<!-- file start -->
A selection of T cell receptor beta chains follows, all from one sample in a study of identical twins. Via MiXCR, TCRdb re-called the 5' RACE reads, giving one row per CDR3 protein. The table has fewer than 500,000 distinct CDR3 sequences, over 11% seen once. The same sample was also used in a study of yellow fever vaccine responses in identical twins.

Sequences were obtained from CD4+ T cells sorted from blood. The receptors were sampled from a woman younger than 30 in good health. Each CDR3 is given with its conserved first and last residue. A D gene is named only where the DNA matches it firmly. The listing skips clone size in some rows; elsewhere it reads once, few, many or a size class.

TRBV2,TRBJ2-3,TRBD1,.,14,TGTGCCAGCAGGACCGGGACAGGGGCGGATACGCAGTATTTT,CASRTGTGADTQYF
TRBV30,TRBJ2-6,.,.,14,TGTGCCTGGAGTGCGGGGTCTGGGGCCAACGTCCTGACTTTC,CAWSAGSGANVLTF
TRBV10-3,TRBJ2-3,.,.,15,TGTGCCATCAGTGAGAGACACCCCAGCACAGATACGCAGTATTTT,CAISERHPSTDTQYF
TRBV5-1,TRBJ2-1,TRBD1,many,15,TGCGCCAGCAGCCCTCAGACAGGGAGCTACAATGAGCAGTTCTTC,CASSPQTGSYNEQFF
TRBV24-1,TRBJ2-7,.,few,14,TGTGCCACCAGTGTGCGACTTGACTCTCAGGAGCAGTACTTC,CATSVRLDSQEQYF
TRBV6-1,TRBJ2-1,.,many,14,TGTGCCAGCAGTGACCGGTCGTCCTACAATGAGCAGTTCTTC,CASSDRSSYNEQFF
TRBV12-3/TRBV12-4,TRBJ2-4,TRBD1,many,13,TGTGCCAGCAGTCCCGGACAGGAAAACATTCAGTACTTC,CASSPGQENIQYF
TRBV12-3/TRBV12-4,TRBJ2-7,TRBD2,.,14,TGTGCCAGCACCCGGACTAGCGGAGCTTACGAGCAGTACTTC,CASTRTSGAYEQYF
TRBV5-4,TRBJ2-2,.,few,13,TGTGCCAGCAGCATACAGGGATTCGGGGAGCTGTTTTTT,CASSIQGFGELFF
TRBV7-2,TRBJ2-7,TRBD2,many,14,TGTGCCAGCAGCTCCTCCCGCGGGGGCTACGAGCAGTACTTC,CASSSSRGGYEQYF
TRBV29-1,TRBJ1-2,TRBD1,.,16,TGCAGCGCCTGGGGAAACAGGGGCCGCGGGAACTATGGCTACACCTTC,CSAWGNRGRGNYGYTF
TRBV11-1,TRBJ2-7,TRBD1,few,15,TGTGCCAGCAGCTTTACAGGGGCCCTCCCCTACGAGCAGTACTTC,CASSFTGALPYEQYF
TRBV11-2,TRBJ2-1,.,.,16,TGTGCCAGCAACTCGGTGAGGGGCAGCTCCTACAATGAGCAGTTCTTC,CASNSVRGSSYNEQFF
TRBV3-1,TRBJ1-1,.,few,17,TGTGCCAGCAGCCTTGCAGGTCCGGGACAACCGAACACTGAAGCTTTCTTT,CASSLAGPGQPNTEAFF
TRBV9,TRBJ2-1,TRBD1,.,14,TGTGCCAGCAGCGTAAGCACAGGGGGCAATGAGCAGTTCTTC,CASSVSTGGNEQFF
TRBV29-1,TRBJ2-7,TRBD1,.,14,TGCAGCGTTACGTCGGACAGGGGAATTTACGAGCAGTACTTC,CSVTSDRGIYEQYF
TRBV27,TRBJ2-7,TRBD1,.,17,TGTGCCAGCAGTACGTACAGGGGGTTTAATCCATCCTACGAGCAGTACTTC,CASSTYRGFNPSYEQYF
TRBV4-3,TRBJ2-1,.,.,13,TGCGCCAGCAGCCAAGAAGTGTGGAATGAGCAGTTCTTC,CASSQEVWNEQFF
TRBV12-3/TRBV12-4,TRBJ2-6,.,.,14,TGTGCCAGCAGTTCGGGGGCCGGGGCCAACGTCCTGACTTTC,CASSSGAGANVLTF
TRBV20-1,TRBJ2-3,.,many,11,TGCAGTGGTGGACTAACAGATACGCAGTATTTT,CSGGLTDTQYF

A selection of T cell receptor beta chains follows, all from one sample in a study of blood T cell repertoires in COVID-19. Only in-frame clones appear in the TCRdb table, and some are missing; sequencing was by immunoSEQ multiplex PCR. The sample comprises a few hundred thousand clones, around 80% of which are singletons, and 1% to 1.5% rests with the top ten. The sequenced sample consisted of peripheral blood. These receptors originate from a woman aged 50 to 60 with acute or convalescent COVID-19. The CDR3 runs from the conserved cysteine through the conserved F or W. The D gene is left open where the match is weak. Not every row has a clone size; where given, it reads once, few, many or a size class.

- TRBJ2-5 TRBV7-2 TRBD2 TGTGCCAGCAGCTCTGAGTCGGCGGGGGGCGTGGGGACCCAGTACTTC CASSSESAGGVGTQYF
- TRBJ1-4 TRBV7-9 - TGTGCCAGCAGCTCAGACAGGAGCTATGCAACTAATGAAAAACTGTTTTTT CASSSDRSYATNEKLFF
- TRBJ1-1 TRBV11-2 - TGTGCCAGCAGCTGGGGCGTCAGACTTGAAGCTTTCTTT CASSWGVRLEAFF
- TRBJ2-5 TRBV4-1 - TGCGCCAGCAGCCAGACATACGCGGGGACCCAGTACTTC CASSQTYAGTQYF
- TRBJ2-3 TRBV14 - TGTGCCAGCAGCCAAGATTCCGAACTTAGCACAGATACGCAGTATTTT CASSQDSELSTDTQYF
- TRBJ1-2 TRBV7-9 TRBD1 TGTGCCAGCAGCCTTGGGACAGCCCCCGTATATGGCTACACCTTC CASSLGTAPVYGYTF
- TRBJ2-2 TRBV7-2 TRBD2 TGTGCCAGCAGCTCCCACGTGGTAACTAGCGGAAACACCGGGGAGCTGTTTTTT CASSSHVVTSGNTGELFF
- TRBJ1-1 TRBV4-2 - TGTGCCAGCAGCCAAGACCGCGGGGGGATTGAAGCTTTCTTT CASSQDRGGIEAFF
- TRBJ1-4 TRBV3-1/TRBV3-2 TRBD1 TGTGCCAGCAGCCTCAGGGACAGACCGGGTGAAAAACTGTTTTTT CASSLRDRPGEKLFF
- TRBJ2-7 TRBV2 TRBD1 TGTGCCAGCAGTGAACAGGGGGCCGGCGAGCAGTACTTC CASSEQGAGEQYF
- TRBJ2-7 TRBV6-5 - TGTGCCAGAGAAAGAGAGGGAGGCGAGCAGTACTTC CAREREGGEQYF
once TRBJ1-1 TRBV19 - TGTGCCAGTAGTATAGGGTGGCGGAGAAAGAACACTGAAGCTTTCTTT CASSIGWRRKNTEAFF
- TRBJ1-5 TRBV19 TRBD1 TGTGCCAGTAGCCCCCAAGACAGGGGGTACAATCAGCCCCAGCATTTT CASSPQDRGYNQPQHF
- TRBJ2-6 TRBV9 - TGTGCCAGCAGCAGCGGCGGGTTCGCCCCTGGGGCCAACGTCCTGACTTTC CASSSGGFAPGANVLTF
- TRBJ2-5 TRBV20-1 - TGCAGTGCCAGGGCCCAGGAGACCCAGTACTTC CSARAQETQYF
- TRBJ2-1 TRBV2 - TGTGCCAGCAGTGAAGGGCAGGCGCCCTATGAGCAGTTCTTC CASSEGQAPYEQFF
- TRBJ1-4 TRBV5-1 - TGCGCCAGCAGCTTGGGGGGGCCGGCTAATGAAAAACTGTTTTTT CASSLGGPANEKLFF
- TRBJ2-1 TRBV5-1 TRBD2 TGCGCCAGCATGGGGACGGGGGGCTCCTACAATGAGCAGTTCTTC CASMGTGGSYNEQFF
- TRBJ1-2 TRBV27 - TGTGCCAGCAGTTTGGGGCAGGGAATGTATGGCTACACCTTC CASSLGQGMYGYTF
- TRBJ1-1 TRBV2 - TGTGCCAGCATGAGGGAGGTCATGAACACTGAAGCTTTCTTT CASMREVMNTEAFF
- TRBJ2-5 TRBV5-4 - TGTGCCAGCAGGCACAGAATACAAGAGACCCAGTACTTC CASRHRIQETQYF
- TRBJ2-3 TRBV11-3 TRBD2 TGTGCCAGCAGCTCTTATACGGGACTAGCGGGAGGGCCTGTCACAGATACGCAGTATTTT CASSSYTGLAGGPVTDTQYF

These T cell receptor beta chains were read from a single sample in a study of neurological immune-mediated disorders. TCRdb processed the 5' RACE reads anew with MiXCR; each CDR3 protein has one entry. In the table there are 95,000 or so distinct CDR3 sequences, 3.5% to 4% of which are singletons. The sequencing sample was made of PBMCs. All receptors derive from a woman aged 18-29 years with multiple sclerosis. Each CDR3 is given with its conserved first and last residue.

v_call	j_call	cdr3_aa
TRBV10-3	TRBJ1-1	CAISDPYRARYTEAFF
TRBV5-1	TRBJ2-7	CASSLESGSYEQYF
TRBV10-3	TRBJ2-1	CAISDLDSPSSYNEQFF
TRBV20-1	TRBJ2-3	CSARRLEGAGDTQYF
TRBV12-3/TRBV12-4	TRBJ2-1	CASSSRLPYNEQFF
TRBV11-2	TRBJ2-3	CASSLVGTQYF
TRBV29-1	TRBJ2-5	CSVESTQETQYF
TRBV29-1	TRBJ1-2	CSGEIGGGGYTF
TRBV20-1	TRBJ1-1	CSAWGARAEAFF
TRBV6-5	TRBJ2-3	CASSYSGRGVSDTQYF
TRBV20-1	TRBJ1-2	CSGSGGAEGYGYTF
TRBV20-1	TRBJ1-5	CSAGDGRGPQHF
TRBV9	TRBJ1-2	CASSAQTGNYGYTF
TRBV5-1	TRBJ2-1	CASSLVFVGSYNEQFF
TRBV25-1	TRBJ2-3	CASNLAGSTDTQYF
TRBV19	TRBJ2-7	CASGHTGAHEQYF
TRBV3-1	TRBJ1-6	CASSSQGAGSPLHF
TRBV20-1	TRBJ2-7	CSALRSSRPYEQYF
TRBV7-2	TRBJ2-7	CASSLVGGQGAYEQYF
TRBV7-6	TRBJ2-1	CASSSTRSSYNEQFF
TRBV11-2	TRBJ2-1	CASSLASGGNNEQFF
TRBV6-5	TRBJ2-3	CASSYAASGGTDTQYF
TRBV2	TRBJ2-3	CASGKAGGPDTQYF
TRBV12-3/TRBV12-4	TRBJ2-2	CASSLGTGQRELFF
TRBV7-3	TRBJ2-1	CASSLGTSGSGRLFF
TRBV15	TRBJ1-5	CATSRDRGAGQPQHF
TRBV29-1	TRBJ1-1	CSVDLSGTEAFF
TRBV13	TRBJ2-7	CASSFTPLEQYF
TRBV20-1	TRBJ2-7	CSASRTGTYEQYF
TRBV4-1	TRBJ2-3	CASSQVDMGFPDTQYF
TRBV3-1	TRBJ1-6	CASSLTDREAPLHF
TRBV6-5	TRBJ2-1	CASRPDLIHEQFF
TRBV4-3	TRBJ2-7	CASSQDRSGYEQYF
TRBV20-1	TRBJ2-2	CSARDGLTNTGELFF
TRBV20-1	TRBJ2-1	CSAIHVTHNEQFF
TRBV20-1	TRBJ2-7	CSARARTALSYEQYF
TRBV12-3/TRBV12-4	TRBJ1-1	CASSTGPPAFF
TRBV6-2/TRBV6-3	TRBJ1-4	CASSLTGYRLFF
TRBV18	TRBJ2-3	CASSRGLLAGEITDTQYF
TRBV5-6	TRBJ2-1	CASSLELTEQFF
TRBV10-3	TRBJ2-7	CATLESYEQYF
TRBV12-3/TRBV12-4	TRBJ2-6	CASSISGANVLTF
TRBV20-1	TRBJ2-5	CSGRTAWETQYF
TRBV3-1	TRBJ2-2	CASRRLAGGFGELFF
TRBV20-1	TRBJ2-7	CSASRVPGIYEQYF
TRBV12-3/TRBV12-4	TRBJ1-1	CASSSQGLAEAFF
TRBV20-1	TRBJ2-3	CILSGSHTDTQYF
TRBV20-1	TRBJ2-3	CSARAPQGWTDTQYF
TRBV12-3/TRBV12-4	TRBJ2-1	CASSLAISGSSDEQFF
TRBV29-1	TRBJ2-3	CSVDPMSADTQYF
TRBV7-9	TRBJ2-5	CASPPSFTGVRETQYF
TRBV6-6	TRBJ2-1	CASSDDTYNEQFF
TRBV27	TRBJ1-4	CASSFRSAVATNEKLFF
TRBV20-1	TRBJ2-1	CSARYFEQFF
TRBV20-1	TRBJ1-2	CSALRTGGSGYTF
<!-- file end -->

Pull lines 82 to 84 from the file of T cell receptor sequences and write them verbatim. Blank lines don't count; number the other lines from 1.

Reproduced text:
TRBV20-1	TRBJ2-1	CSAIHVTHNEQFF
TRBV20-1	TRBJ2-7	CSARARTALSYEQYF
TRBV12-3/TRBV12-4	TRBJ1-1	CASSTGPPAFF